Faster, Cheaper, Smaller Stimulates Better Data Acquisition

Nov. 1, 2010
Overall, "faster-cheaper-smaller" still promotes better data-acquisition (DAQ) devices—and provides more accuracy, observes Bob Judd, marketing director for DAQ supplier United Electronic Industries Inc. (, Walpole, Mass.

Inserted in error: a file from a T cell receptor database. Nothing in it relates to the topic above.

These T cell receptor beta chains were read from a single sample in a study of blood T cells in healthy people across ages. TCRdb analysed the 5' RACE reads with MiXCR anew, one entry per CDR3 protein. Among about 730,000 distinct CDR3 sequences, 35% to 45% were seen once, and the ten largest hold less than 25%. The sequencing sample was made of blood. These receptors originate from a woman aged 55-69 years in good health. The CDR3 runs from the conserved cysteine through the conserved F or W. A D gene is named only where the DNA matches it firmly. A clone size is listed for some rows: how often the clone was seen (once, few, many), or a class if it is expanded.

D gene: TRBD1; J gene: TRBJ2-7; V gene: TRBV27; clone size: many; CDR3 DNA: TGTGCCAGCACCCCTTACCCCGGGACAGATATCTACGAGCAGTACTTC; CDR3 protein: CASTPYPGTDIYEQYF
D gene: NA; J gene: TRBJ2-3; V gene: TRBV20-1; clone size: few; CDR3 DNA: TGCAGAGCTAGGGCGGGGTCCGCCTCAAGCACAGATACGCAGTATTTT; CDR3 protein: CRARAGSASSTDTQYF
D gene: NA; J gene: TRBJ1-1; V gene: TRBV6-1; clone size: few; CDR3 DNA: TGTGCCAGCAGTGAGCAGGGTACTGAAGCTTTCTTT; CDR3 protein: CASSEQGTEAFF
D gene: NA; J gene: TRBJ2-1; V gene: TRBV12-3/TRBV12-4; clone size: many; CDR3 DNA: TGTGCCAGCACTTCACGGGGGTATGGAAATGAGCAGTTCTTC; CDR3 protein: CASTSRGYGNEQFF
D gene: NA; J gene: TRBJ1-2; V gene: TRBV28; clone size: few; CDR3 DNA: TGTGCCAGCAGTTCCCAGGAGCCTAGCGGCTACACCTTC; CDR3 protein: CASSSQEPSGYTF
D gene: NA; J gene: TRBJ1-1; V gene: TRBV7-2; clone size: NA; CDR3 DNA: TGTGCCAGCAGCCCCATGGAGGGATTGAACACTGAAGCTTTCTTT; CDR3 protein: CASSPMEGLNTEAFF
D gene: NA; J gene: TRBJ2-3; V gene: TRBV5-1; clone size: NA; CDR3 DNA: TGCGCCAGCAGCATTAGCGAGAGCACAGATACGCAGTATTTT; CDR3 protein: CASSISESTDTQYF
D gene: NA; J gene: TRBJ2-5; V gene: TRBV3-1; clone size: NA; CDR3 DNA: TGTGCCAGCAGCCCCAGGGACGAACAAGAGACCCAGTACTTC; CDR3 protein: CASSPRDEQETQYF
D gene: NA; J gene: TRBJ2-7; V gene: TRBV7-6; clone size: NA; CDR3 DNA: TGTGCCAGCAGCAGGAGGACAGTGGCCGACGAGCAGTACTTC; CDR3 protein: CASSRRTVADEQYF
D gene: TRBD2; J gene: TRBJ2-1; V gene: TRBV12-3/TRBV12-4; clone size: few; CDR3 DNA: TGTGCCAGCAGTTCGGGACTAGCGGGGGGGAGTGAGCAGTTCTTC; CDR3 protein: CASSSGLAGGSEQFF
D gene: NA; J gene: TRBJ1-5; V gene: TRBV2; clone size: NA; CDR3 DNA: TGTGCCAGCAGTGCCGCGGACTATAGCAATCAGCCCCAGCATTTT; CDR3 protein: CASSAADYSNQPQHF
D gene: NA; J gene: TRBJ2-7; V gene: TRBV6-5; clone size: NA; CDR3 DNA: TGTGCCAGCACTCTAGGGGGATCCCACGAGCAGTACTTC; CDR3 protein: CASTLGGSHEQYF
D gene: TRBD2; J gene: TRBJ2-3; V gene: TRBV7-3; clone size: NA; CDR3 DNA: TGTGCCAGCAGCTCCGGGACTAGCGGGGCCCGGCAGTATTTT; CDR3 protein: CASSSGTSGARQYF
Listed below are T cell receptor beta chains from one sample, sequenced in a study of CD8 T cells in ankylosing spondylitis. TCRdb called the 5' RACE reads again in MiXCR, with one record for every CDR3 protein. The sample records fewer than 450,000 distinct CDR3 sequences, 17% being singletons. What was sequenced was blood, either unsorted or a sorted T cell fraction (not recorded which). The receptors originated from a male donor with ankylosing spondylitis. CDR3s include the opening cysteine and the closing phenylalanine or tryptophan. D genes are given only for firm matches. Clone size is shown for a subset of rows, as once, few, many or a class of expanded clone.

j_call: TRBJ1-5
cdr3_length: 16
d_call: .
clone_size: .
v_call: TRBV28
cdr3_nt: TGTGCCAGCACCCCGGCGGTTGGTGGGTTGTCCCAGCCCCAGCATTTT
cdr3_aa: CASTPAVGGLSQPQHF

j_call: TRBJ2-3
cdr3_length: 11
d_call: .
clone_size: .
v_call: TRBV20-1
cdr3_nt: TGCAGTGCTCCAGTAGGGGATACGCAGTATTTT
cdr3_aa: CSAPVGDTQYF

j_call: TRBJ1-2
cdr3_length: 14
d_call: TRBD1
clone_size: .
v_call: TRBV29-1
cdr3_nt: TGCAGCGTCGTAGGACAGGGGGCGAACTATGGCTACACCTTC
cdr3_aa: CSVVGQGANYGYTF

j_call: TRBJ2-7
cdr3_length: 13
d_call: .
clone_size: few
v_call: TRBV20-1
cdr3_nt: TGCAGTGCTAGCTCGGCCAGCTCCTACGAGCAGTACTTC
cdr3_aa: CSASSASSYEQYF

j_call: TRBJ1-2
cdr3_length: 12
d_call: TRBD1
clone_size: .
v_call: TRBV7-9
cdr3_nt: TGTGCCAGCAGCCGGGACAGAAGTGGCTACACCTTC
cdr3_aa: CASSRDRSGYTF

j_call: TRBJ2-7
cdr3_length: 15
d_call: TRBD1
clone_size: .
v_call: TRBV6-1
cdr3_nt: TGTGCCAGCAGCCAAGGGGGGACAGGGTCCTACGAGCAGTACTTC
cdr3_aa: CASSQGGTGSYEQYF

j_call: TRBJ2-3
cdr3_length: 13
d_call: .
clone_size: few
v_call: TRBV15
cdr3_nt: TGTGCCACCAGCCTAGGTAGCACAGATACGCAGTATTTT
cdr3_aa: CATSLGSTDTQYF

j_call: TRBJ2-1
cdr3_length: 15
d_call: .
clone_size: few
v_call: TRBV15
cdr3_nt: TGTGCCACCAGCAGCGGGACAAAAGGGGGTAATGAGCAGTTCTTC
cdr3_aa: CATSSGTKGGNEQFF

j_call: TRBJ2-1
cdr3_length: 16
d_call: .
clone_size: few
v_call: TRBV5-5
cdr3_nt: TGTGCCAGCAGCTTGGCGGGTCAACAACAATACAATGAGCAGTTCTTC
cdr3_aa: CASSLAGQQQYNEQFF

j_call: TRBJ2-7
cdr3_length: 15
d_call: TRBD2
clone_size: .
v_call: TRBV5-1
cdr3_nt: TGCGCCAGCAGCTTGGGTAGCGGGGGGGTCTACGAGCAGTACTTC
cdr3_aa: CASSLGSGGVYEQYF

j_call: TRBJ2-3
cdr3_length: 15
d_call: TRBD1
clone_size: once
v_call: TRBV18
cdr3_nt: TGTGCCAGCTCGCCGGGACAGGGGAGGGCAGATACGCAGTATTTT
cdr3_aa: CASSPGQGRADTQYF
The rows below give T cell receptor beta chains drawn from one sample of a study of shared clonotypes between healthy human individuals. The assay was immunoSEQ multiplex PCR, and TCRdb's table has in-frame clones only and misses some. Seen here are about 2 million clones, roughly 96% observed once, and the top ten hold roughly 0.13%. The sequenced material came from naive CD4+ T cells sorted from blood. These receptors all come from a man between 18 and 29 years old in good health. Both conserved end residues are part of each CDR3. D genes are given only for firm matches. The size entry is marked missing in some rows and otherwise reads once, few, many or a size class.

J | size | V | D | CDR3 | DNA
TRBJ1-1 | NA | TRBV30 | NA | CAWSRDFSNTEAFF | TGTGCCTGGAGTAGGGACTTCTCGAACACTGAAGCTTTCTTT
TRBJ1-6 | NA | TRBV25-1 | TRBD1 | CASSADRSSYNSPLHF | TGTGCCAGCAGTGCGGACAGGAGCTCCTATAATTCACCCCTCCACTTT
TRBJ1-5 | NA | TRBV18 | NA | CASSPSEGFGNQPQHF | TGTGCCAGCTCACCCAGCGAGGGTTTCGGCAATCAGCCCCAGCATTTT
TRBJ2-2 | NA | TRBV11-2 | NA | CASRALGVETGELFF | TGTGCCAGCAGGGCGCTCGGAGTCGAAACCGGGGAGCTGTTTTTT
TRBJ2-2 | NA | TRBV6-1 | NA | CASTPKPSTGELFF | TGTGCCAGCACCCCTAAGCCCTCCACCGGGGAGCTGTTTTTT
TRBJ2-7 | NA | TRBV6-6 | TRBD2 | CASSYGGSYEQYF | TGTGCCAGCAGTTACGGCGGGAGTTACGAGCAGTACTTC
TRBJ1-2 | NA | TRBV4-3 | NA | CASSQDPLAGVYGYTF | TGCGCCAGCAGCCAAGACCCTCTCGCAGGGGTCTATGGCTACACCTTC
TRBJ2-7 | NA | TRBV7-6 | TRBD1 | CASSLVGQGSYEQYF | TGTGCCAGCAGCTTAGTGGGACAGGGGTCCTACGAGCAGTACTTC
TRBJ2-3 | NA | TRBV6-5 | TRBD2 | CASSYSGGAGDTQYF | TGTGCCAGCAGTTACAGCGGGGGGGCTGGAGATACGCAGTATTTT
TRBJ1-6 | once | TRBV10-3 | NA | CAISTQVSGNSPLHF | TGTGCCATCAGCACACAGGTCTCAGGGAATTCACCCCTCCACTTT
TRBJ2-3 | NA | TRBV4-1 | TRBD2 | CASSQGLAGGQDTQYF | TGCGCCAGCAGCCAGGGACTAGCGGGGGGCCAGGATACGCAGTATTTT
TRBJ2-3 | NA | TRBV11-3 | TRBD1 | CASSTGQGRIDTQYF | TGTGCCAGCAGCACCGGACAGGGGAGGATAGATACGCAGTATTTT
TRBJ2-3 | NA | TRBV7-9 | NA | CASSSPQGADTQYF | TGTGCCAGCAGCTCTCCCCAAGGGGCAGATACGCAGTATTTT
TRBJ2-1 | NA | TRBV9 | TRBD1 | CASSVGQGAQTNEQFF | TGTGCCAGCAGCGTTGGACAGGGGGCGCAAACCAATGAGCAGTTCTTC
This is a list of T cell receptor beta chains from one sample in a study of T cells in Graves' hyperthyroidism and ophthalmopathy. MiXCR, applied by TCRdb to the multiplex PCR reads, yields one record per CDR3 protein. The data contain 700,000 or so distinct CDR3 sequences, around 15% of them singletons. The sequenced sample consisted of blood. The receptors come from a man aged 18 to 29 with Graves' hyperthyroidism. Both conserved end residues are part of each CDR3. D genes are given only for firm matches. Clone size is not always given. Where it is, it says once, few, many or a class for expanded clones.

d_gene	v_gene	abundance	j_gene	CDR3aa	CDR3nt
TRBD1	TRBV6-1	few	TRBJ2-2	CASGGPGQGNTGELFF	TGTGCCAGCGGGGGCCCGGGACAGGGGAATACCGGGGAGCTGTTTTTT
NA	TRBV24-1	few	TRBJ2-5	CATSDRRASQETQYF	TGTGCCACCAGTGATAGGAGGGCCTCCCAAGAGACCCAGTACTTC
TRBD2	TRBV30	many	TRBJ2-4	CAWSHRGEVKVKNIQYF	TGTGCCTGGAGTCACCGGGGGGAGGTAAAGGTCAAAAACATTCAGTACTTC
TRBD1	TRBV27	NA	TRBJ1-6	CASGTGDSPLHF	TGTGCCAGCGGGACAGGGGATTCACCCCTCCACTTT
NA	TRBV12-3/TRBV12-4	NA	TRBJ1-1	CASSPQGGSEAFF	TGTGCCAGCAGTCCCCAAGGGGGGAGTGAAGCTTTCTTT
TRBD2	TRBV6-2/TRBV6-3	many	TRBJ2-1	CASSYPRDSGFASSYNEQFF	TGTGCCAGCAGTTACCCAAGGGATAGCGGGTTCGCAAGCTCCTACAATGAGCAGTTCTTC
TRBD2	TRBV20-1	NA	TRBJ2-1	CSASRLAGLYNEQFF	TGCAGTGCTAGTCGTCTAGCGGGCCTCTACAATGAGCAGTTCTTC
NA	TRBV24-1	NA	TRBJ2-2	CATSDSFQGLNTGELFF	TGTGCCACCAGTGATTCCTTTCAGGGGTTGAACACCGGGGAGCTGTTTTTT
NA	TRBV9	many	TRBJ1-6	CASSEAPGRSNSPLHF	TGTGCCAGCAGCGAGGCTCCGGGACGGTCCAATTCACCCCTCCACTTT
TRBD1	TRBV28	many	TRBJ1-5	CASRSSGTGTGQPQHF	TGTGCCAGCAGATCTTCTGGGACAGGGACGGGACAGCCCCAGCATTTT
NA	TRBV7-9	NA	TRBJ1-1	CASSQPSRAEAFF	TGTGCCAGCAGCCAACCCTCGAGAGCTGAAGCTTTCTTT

But in the past six months or so, he hasn't seen "huge changes" in the speed that his end-users need. Nor has reliability "changed dramatically," he remarks. Ben Orchard also hasn't seen any recent major or significant advances in speed, accuracy and reliability. But what this applications engineer with Opto 22 (, a  Temecula, Calif.-based automation vendor, does see is "the usual general trend: ‘faster, smaller, lower power.' " However, he emphasizes, "We've not heard a lot of requests for faster speeds—we've not heard people clamoring for ‘faster, faster, faster.' "Orchard notes that some faster-smaller devices might be more fragile. However, while  ‘cheap and flimsy' sometimes wins the day with commercial, it does not with industrial users, he states. "They demand robustness. They want to purchase the device once and have it be bullet-proof."Austin, Texas-based test-and-automation supplier National Instruments Corp. (NI,, has been working hard to advance DAQ speed, reliability and accuracy. In August, the company made some under-the-hood changes with LabView 2010, notes Sam Freed, a DAQ product manager. "We boosted its speed by up to 20 percent." The company also increased accuracy and speed of its SC Express family's modules for strain and pressure sensors for bridge-based measurements, notes Elizabeth Smith, also a DAQ product manager. "We've removed the dependence on [measuring] the excitation voltage and also increased the sample rate to 102 kilosamples per second."Smith indicates that NI also sees "a lot of interest for high-channel thermal measurement, on thermal chambers for testing other devices." One solution that NI developed is a one-channel sampling device specifically for thermocouples, notes Freed. "The readings aren't particularly fast, but what we improved is the time to get to a first measurement. You use flash memory on the DAQ—and as soon as you plug it in, your computer launches a view window." The feedback mimics that of a handheld instrument, he adds.Industry also appears to be signaling a need for better energy monitoring, observes Arun Sinha, Opto 22's director of business development. What's behind that, he says, is the growing energy awareness in industry and among consumers. But because this awareness crosses into commercial sectors, "we think there's a growing need for a traditional DAQ provider to provide something for energy needs." And because there may be non-automation end-users in commercial businesses, DAQ devices must be "friendly" to those people "who don't know how to program a PLC (programmable logic controller)."Sinha explains that a new concept emerges in energy management: an "energy event." He believes that the cost of energy is more significant than many other costs combined, such as labor, raw materials and even information technology. So using DAQ will give end-users information on such events to allow operating decisions with energy awareness—and that will help them cut costs, he remarks.Linux useThere's also "lots of interest" in Linux or real-time operating systems (RTOSs), Judd suggests. Two that he mentions are QNX from QNX Software (, Ottawa, Ontario, Canada; and VxWorks from Wind River Software (, in Alameda, Calif. These now challenge Microsoft Corp., the Redmond, Wash., software giant. "In the control world, [Microsoft] Windows has always been burdened by going off and doing its ‘own things'—updates or memory check, who knows?—whereas the Linux and real-time guys stay focused on DAQ." Thus, uninterrupted DAQ creates the attraction, because the time buffer works against using Microsoft, he adds.That makes sense, just as "faster-cheaper-smaller" and/or lower power do. But Orchard cautions, "It's easy to get caught up with ‘faster, faster, faster.' " And worth remembering, Arun adds, is that it's not always good to "jump to control," especially if potential end-users know little about controls. As he notes, DAQ may provide "tremendous savings" by helping change companies' operating behaviors.C. Kenna Amos, [email protected], is an Automation World Contributing Editor.United Electronic Industries Inc.www.ueidaq.comOpto 22www.opto22.comNational Instruments Corp., Softwarewww.qnx.comWind River

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